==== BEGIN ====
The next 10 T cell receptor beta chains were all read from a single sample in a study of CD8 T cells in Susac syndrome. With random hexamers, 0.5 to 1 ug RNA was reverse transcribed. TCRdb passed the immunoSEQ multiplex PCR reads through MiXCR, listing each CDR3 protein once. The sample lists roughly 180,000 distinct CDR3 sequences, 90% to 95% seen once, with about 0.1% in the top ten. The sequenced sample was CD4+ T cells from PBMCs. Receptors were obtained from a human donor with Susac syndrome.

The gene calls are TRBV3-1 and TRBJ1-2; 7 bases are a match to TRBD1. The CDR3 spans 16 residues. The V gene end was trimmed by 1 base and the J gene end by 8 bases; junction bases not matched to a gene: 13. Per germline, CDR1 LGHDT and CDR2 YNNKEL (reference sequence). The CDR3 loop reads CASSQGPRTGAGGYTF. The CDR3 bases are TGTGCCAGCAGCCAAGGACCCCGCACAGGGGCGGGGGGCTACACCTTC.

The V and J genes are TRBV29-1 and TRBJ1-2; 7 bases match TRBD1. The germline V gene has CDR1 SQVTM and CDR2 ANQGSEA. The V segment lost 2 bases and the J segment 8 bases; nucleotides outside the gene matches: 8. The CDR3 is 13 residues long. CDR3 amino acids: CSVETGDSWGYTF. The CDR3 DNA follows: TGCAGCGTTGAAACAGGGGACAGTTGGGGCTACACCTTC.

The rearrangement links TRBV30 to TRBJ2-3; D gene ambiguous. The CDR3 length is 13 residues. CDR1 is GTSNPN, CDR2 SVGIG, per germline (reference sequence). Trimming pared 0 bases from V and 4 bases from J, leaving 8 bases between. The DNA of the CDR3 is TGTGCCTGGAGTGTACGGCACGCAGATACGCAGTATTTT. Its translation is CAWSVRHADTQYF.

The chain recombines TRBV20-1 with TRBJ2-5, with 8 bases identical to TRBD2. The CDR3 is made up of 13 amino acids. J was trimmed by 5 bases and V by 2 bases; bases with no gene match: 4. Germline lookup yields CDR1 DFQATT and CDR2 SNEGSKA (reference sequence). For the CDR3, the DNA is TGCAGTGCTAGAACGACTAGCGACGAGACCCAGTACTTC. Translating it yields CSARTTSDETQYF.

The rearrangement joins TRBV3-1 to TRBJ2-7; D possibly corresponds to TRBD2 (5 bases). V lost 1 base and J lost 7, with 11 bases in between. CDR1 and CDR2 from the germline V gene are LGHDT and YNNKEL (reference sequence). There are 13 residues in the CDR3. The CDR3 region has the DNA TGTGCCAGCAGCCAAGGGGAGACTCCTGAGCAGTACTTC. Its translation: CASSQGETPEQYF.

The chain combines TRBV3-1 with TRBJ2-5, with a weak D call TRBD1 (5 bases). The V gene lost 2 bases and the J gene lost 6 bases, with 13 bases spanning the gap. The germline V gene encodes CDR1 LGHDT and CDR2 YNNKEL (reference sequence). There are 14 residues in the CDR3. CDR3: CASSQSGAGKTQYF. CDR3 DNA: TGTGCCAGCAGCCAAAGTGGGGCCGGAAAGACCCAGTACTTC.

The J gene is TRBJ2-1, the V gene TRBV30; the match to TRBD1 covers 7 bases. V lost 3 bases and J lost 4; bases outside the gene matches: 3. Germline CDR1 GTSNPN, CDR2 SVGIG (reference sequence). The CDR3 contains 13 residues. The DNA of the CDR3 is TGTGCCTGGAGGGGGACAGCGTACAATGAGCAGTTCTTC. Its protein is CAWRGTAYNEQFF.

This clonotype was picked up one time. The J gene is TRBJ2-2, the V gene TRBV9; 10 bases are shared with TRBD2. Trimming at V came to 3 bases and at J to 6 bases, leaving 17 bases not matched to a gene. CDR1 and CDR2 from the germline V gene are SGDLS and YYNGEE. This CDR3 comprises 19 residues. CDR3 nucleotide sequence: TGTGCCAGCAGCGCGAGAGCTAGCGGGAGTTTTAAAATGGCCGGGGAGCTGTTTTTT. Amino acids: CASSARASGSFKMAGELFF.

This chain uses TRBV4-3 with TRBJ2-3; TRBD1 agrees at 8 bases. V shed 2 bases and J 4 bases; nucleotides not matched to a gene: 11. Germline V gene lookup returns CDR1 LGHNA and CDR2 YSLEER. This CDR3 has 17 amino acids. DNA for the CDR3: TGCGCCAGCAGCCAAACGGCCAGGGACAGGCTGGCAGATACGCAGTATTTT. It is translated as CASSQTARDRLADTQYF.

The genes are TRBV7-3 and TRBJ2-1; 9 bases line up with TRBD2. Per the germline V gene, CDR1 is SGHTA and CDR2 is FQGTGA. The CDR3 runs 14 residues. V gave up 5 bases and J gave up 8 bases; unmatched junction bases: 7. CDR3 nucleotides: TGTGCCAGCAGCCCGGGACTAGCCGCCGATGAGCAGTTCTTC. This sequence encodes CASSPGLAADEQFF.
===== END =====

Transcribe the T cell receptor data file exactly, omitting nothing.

The next 10 T cell receptor beta chains were all read from a single sample in a study of CD8 T cells in Susac syndrome. With random hexamers, 0.5 to 1 ug RNA was reverse transcribed. TCRdb passed the immunoSEQ multiplex PCR reads through MiXCR, listing each CDR3 protein once. The sample lists roughly 180,000 distinct CDR3 sequences, 90% to 95% seen once, with about 0.1% in the top ten. The sequenced sample was CD4+ T cells from PBMCs. Receptors were obtained from a human donor with Susac syndrome.

The gene calls are TRBV3-1 and TRBJ1-2; 7 bases are a match to TRBD1. The CDR3 spans 16 residues. The V gene end was trimmed by 1 base and the J gene end by 8 bases; junction bases not matched to a gene: 13. Per germline, CDR1 LGHDT and CDR2 YNNKEL (reference sequence). The CDR3 loop reads CASSQGPRTGAGGYTF. The CDR3 bases are TGTGCCAGCAGCCAAGGACCCCGCACAGGGGCGGGGGGCTACACCTTC.

The V and J genes are TRBV29-1 and TRBJ1-2; 7 bases match TRBD1. The germline V gene has CDR1 SQVTM and CDR2 ANQGSEA. The V segment lost 2 bases and the J segment 8 bases; nucleotides outside the gene matches: 8. The CDR3 is 13 residues long. CDR3 amino acids: CSVETGDSWGYTF. The CDR3 DNA follows: TGCAGCGTTGAAACAGGGGACAGTTGGGGCTACACCTTC.

The rearrangement links TRBV30 to TRBJ2-3; D gene ambiguous. The CDR3 length is 13 residues. CDR1 is GTSNPN, CDR2 SVGIG, per germline (reference sequence). Trimming pared 0 bases from V and 4 bases from J, leaving 8 bases between. The DNA of the CDR3 is TGTGCCTGGAGTGTACGGCACGCAGATACGCAGTATTTT. Its translation is CAWSVRHADTQYF.

The chain recombines TRBV20-1 with TRBJ2-5, with 8 bases identical to TRBD2. The CDR3 is made up of 13 amino acids. J was trimmed by 5 bases and V by 2 bases; bases with no gene match: 4. Germline lookup yields CDR1 DFQATT and CDR2 SNEGSKA (reference sequence). For the CDR3, the DNA is TGCAGTGCTAGAACGACTAGCGACGAGACCCAGTACTTC. Translating it yields CSARTTSDETQYF.

The rearrangement joins TRBV3-1 to TRBJ2-7; D possibly corresponds to TRBD2 (5 bases). V lost 1 base and J lost 7, with 11 bases in between. CDR1 and CDR2 from the germline V gene are LGHDT and YNNKEL (reference sequence). There are 13 residues in the CDR3. The CDR3 region has the DNA TGTGCCAGCAGCCAAGGGGAGACTCCTGAGCAGTACTTC. Its translation: CASSQGETPEQYF.

The chain combines TRBV3-1 with TRBJ2-5, with a weak D call TRBD1 (5 bases). The V gene lost 2 bases and the J gene lost 6 bases, with 13 bases spanning the gap. The germline V gene encodes CDR1 LGHDT and CDR2 YNNKEL (reference sequence). There are 14 residues in the CDR3. CDR3: CASSQSGAGKTQYF. CDR3 DNA: TGTGCCAGCAGCCAAAGTGGGGCCGGAAAGACCCAGTACTTC.

The J gene is TRBJ2-1, the V gene TRBV30; the match to TRBD1 covers 7 bases. V lost 3 bases and J lost 4; bases outside the gene matches: 3. Germline CDR1 GTSNPN, CDR2 SVGIG (reference sequence). The CDR3 contains 13 residues. The DNA of the CDR3 is TGTGCCTGGAGGGGGACAGCGTACAATGAGCAGTTCTTC. Its protein is CAWRGTAYNEQFF.

This clonotype was picked up one time. The J gene is TRBJ2-2, the V gene TRBV9; 10 bases are shared with TRBD2. Trimming at V came to 3 bases and at J to 6 bases, leaving 17 bases not matched to a gene. CDR1 and CDR2 from the germline V gene are SGDLS and YYNGEE. This CDR3 comprises 19 residues. CDR3 nucleotide sequence: TGTGCCAGCAGCGCGAGAGCTAGCGGGAGTTTTAAAATGGCCGGGGAGCTGTTTTTT. Amino acids: CASSARASGSFKMAGELFF.

This chain uses TRBV4-3 with TRBJ2-3; TRBD1 agrees at 8 bases. V shed 2 bases and J 4 bases; nucleotides not matched to a gene: 11. Germline V gene lookup returns CDR1 LGHNA and CDR2 YSLEER. This CDR3 has 17 amino acids. DNA for the CDR3: TGCGCCAGCAGCCAAACGGCCAGGGACAGGCTGGCAGATACGCAGTATTTT. It is translated as CASSQTARDRLADTQYF.

The genes are TRBV7-3 and TRBJ2-1; 9 bases line up with TRBD2. Per the germline V gene, CDR1 is SGHTA and CDR2 is FQGTGA. The CDR3 runs 14 residues. V gave up 5 bases and J gave up 8 bases; unmatched junction bases: 7. CDR3 nucleotides: TGTGCCAGCAGCCCGGGACTAGCCGCCGATGAGCAGTTCTTC. This sequence encodes CASSPGLAADEQFF.